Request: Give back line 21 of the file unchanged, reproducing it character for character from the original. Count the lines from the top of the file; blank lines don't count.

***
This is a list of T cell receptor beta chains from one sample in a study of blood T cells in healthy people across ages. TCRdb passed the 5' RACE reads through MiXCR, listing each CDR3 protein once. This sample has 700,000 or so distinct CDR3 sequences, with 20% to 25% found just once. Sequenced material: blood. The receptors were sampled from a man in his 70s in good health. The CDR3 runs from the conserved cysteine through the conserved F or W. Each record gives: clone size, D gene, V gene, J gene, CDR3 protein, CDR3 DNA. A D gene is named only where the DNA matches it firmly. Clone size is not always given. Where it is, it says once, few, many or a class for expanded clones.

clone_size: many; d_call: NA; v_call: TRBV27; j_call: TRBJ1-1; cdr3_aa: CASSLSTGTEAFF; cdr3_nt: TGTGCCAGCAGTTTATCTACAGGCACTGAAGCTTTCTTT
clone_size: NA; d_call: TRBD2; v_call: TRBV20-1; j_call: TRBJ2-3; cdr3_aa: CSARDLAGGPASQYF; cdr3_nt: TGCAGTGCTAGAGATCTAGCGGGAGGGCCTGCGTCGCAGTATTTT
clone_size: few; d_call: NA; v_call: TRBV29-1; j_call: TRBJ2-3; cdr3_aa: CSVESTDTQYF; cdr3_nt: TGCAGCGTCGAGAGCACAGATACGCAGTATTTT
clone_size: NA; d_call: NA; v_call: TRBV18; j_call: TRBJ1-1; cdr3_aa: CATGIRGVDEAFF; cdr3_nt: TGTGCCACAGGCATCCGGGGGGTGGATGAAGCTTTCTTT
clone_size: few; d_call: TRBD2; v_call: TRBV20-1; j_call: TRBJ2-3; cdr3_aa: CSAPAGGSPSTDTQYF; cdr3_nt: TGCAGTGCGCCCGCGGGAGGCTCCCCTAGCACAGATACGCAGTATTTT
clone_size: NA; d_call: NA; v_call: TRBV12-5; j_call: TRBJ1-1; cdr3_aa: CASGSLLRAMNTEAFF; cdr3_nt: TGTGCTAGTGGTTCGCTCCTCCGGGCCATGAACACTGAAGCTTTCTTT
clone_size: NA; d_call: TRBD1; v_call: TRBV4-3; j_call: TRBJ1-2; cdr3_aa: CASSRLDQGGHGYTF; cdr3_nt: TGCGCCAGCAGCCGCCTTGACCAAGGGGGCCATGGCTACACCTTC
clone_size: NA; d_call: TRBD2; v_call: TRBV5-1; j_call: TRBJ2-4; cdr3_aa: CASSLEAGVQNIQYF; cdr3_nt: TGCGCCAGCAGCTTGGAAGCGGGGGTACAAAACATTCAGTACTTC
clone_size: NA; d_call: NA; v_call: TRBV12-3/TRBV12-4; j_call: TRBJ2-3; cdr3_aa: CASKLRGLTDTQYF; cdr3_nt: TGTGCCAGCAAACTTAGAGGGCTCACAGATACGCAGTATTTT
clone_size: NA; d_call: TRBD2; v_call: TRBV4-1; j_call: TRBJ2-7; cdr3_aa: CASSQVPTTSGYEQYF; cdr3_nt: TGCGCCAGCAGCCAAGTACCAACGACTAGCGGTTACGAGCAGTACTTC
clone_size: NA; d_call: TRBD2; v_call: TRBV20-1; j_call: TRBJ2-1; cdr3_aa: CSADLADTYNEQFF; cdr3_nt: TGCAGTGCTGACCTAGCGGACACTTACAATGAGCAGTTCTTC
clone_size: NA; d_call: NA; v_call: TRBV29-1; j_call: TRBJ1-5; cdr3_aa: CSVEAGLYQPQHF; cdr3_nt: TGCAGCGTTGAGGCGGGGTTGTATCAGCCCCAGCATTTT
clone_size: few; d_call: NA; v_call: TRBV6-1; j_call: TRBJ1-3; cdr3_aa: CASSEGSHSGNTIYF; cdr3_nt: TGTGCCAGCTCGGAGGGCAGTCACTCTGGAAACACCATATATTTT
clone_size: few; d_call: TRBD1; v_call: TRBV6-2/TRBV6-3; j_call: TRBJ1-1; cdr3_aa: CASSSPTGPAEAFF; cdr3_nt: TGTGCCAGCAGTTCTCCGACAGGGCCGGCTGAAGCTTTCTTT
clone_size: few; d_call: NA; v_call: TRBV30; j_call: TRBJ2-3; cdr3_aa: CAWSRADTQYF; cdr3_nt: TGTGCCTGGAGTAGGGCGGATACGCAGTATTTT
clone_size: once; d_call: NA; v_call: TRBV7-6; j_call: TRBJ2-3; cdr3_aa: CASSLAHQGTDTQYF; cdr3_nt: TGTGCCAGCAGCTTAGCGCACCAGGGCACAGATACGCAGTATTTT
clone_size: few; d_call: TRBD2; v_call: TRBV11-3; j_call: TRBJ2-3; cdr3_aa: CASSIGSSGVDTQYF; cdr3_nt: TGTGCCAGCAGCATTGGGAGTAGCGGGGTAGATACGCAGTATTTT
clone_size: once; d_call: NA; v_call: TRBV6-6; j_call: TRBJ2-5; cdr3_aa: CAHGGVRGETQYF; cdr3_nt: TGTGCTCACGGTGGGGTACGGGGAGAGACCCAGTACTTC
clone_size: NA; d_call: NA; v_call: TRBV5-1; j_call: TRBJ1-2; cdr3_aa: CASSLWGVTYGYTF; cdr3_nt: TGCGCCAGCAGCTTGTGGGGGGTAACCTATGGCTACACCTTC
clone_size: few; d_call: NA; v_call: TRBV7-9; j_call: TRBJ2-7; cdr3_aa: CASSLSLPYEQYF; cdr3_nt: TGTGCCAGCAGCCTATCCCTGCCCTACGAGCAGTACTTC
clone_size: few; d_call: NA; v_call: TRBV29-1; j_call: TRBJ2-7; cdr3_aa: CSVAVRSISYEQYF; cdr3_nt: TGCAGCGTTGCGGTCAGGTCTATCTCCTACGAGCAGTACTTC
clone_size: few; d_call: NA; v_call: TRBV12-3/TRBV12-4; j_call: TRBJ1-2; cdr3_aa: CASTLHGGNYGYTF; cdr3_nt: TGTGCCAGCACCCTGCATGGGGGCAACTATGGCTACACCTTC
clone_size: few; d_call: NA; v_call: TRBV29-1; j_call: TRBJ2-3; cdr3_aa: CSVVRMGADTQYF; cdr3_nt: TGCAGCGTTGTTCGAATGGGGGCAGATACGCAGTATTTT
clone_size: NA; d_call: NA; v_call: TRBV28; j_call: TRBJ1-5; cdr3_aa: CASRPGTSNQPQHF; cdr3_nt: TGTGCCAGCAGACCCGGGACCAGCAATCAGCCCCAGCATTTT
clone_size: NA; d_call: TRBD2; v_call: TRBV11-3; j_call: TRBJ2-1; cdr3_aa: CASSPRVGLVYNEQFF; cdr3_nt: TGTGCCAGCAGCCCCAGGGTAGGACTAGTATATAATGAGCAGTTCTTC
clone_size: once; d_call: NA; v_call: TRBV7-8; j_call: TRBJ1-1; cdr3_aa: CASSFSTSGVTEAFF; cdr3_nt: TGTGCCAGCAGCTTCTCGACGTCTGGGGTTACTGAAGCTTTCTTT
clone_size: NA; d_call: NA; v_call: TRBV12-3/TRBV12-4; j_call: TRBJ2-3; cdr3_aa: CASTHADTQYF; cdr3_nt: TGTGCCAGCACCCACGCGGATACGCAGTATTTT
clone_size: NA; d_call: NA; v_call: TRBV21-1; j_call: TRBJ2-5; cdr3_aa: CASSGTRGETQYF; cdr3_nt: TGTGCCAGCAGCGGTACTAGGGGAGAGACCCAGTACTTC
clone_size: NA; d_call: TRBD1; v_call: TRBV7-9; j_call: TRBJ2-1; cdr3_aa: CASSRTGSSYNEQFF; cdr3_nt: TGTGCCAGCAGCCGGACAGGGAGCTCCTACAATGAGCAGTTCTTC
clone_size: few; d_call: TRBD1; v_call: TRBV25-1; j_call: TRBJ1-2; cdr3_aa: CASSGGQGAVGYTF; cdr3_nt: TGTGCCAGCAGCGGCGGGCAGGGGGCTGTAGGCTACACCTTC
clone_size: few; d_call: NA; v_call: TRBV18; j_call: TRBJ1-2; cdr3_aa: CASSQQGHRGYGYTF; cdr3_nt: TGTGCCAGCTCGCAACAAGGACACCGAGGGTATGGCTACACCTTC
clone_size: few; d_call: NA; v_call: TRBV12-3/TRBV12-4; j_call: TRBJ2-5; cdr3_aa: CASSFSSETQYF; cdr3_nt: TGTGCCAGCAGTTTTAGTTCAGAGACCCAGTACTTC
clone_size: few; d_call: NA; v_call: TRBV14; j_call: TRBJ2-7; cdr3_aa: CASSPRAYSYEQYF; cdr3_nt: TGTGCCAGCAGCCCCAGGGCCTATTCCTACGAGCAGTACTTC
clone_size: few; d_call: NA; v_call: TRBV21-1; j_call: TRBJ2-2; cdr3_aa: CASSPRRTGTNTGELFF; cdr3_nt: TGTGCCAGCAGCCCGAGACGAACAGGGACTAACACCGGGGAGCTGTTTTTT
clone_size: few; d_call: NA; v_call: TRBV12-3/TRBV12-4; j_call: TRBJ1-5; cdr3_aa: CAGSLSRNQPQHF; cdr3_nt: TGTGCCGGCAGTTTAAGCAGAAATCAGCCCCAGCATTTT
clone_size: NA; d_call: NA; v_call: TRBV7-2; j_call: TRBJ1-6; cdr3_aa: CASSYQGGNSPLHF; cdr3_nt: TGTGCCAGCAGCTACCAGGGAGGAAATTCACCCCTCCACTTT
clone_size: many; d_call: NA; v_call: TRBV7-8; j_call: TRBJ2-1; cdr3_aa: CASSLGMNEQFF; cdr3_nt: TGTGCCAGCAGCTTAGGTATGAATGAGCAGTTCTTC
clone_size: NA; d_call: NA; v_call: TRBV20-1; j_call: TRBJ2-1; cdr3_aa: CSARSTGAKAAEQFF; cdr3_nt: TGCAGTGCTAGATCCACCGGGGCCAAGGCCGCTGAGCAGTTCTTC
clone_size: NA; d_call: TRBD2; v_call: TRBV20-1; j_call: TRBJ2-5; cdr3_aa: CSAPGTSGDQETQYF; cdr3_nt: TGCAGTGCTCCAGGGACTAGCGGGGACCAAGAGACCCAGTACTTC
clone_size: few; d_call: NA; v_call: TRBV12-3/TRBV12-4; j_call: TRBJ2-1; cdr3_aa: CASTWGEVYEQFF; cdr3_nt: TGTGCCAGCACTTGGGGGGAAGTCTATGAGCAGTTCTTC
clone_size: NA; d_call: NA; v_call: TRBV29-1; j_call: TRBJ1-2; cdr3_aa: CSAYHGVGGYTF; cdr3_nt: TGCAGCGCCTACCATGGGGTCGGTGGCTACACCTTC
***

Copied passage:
clone_size: few; d_call: NA; v_call: TRBV7-9; j_call: TRBJ2-7; cdr3_aa: CASSLSLPYEQYF; cdr3_nt: TGTGCCAGCAGCCTATCCCTGCCCTACGAGCAGTACTTC